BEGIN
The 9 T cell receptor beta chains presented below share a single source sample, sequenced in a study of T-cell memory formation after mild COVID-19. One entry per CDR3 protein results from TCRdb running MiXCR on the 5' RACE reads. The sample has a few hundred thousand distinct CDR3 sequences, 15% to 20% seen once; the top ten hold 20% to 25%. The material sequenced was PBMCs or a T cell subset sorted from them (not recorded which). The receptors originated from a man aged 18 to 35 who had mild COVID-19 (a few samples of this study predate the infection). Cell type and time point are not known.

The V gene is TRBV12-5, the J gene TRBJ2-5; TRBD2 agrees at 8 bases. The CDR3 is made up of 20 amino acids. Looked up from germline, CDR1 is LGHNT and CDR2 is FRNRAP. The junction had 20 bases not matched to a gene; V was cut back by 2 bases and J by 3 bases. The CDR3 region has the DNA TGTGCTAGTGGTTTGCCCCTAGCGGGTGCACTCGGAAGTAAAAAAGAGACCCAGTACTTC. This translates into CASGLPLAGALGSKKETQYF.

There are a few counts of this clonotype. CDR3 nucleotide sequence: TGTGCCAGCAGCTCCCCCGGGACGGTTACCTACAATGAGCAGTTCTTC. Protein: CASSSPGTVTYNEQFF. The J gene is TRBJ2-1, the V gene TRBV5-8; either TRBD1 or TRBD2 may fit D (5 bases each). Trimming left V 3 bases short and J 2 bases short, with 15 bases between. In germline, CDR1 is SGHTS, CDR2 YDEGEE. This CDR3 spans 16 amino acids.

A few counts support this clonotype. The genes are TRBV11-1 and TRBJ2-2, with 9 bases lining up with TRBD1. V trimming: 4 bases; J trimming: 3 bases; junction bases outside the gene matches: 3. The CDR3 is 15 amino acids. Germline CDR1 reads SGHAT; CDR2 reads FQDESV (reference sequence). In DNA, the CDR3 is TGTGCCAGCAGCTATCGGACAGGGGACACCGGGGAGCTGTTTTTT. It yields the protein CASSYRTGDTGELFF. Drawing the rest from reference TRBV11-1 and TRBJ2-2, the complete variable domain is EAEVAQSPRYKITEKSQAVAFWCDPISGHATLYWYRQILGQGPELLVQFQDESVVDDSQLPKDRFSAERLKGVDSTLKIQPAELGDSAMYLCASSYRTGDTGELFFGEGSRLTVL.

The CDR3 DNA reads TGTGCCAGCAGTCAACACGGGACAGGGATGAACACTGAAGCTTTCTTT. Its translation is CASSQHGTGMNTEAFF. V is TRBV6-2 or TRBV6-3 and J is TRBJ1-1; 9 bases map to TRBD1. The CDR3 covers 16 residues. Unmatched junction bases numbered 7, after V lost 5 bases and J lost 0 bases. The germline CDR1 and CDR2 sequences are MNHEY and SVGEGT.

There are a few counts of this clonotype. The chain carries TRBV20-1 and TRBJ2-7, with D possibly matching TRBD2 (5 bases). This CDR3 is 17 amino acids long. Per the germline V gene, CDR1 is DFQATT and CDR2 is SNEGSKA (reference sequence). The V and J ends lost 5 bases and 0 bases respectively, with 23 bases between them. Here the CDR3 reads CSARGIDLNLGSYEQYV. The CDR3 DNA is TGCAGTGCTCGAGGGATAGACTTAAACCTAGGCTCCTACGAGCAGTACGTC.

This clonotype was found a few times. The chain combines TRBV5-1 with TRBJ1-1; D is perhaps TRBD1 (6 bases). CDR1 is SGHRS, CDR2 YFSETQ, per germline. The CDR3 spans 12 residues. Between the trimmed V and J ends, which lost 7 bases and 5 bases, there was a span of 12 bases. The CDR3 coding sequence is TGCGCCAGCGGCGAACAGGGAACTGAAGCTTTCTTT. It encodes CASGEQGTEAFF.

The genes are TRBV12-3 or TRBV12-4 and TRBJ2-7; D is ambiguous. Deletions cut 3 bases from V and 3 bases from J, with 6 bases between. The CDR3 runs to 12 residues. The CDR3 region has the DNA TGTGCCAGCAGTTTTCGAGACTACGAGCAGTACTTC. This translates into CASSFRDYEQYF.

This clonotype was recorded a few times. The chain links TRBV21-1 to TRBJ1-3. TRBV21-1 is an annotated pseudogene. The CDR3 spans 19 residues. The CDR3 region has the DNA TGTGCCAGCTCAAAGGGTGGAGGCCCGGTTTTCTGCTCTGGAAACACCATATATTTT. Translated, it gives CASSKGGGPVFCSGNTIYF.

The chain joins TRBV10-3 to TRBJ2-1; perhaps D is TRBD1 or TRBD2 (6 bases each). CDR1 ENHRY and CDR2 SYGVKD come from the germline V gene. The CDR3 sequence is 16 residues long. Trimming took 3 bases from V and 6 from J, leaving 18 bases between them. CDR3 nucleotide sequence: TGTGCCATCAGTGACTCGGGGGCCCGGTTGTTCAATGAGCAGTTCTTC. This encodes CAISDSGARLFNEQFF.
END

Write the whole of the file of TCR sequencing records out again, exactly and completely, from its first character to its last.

The 9 T cell receptor beta chains presented below share a single source sample, sequenced in a study of T-cell memory formation after mild COVID-19. One entry per CDR3 protein results from TCRdb running MiXCR on the 5' RACE reads. The sample has a few hundred thousand distinct CDR3 sequences, 15% to 20% seen once; the top ten hold 20% to 25%. The material sequenced was PBMCs or a T cell subset sorted from them (not recorded which). The receptors originated from a man aged 18 to 35 who had mild COVID-19 (a few samples of this study predate the infection). Cell type and time point are not known.

The V gene is TRBV12-5, the J gene TRBJ2-5; TRBD2 agrees at 8 bases. The CDR3 is made up of 20 amino acids. Looked up from germline, CDR1 is LGHNT and CDR2 is FRNRAP. The junction had 20 bases not matched to a gene; V was cut back by 2 bases and J by 3 bases. The CDR3 region has the DNA TGTGCTAGTGGTTTGCCCCTAGCGGGTGCACTCGGAAGTAAAAAAGAGACCCAGTACTTC. This translates into CASGLPLAGALGSKKETQYF.

There are a few counts of this clonotype. CDR3 nucleotide sequence: TGTGCCAGCAGCTCCCCCGGGACGGTTACCTACAATGAGCAGTTCTTC. Protein: CASSSPGTVTYNEQFF. The J gene is TRBJ2-1, the V gene TRBV5-8; either TRBD1 or TRBD2 may fit D (5 bases each). Trimming left V 3 bases short and J 2 bases short, with 15 bases between. In germline, CDR1 is SGHTS, CDR2 YDEGEE. This CDR3 spans 16 amino acids.

A few counts support this clonotype. The genes are TRBV11-1 and TRBJ2-2, with 9 bases lining up with TRBD1. V trimming: 4 bases; J trimming: 3 bases; junction bases outside the gene matches: 3. The CDR3 is 15 amino acids. Germline CDR1 reads SGHAT; CDR2 reads FQDESV (reference sequence). In DNA, the CDR3 is TGTGCCAGCAGCTATCGGACAGGGGACACCGGGGAGCTGTTTTTT. It yields the protein CASSYRTGDTGELFF. Drawing the rest from reference TRBV11-1 and TRBJ2-2, the complete variable domain is EAEVAQSPRYKITEKSQAVAFWCDPISGHATLYWYRQILGQGPELLVQFQDESVVDDSQLPKDRFSAERLKGVDSTLKIQPAELGDSAMYLCASSYRTGDTGELFFGEGSRLTVL.

The CDR3 DNA reads TGTGCCAGCAGTCAACACGGGACAGGGATGAACACTGAAGCTTTCTTT. Its translation is CASSQHGTGMNTEAFF. V is TRBV6-2 or TRBV6-3 and J is TRBJ1-1; 9 bases map to TRBD1. The CDR3 covers 16 residues. Unmatched junction bases numbered 7, after V lost 5 bases and J lost 0 bases. The germline CDR1 and CDR2 sequences are MNHEY and SVGEGT.

There are a few counts of this clonotype. The chain carries TRBV20-1 and TRBJ2-7, with D possibly matching TRBD2 (5 bases). This CDR3 is 17 amino acids long. Per the germline V gene, CDR1 is DFQATT and CDR2 is SNEGSKA (reference sequence). The V and J ends lost 5 bases and 0 bases respectively, with 23 bases between them. Here the CDR3 reads CSARGIDLNLGSYEQYV. The CDR3 DNA is TGCAGTGCTCGAGGGATAGACTTAAACCTAGGCTCCTACGAGCAGTACGTC.

This clonotype was found a few times. The chain combines TRBV5-1 with TRBJ1-1; D is perhaps TRBD1 (6 bases). CDR1 is SGHRS, CDR2 YFSETQ, per germline. The CDR3 spans 12 residues. Between the trimmed V and J ends, which lost 7 bases and 5 bases, there was a span of 12 bases. The CDR3 coding sequence is TGCGCCAGCGGCGAACAGGGAACTGAAGCTTTCTTT. It encodes CASGEQGTEAFF.

The genes are TRBV12-3 or TRBV12-4 and TRBJ2-7; D is ambiguous. Deletions cut 3 bases from V and 3 bases from J, with 6 bases between. The CDR3 runs to 12 residues. The CDR3 region has the DNA TGTGCCAGCAGTTTTCGAGACTACGAGCAGTACTTC. This translates into CASSFRDYEQYF.

This clonotype was recorded a few times. The chain links TRBV21-1 to TRBJ1-3. TRBV21-1 is an annotated pseudogene. The CDR3 spans 19 residues. The CDR3 region has the DNA TGTGCCAGCTCAAAGGGTGGAGGCCCGGTTTTCTGCTCTGGAAACACCATATATTTT. Translated, it gives CASSKGGGPVFCSGNTIYF.

The chain joins TRBV10-3 to TRBJ2-1; perhaps D is TRBD1 or TRBD2 (6 bases each). CDR1 ENHRY and CDR2 SYGVKD come from the germline V gene. The CDR3 sequence is 16 residues long. Trimming took 3 bases from V and 6 from J, leaving 18 bases between them. CDR3 nucleotide sequence: TGTGCCATCAGTGACTCGGGGGCCCGGTTGTTCAATGAGCAGTTCTTC. This encodes CAISDSGARLFNEQFF.